I’ve been thinking a lot about the future.  Specifically, the future of the workplace in America and globally.  Millennials now surpass Gen Xers as the largest generation in the U.S. workforce. The good news is that Millennials are enthusiastic digital natives who want to make a significant contribution to their organizations. Hooray! The bad news is that Millennials are more comfortable communicating via email, text, and instant messaging than their older colleagues.

I recently read an article where the Millennial author excitedly wrote that she and a family member were able to resolve a conflict via text message.  My theory is that the author and her family member were able to resolve their conflict via text because the level of trust and personal history between them as family members was at the highest level-higher than we typically have with co-workers.

I took an informal poll on Linked:HR and of my LinkedIn network asking whether workplace conflict must be resolved face-to-face or if text and email could be used.  The overwhelming response to my admittedly unscientific poll was that face-to-face discussions are needed for effective, lasting workplace conflict resolution. A few people said that electronic communications might work for low level conflicts or in a high-tech environment, or could be used for logistics such as scheduling a meeting to discuss the conflict. Most commenters said not only was face-to-face discussion necessary but that emails can make a workplace conflict WORSE.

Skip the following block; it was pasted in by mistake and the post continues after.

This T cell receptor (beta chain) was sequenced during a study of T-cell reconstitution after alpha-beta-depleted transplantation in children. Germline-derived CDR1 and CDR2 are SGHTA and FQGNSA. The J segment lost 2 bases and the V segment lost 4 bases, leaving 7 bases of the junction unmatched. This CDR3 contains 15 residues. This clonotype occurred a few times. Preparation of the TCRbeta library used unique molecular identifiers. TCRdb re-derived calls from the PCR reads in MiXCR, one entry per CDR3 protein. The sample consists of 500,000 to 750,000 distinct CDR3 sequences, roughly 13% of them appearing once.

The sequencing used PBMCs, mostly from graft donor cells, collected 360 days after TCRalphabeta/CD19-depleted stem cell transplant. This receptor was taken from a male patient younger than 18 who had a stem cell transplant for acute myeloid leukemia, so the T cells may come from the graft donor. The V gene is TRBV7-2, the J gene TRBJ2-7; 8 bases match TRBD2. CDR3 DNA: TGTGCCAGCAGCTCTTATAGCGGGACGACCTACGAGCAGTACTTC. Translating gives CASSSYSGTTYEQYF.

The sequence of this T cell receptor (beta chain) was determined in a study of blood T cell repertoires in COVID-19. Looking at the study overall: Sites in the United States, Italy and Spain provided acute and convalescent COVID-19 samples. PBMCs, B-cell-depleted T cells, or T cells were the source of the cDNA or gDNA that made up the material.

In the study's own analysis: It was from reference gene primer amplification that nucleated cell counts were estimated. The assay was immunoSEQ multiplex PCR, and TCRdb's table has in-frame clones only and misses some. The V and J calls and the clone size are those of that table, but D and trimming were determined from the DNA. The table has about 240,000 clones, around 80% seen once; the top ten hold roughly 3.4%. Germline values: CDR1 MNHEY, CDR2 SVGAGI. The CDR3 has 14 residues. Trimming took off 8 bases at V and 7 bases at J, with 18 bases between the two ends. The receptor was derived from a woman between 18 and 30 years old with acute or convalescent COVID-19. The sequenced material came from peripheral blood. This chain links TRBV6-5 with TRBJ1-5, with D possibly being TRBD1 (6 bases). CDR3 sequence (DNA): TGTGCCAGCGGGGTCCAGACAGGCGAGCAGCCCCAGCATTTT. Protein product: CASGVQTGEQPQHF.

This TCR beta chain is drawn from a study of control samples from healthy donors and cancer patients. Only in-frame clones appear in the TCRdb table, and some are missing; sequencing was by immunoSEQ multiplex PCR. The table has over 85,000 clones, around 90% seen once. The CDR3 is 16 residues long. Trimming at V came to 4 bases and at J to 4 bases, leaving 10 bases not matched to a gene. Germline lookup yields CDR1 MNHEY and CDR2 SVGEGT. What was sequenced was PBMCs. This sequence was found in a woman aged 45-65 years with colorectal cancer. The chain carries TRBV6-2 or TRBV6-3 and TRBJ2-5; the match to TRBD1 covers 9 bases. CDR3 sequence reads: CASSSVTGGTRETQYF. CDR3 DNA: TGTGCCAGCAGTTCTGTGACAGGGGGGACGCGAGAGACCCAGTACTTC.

One person cited Professor Albert Mehrabian’s 7-38-55 Rule of Personal Communication.  The rule breaks down the elements of personal communication as follows: 7% spoken words, 38% voice and tone, and 55% body language.

Conflict resolution rests upon not just words but also the participants’ tone, volume, inflection, eye contact, and other body language.  It is the combination of words, tone, and body language that we rely upon to determine if we will trust the person we are experiencing conflict with and whether we believe they are being genuine in their efforts to come to a balanced resolution.

The implications for workplace conflict resolution are clear—voice, tone, and body language cannot be conveyed via text or email; so, those electronic modes of communication will be insufficient tools for resolving a conflict.  If Millennials are more comfortable with digital communication, how will conflicts and difficult conversations unfold in our workplaces?

I read another article yesterday, citing research by consulting firm Korn Ferry, that said that Millennial managers overwhelmingly prefer instant messaging to face-to-face conversations. You can see where I’m going with this. Some of these enthusiastic digital natives may have room to grow when it comes to face-to-face communication in the workplace. Truth be told, we can all benefit from conflict resolution training.

I can confidently declare that conflict isn’t going anywhere.  It’s going to pop up in all workplaces from time to time. Since face-to-face discussions are, in my opinion, the most effective way we humans have of resolving conflict, the need for workplace conflict resolution training will continue to grow as Millennials become an even larger segment of the workplace. Conflict resolution is a skill like any other workplace skill and we can provide employees with the tools they need to succeed. Will your organization be prepared or fall behind?  Either way, the need for this training is already here.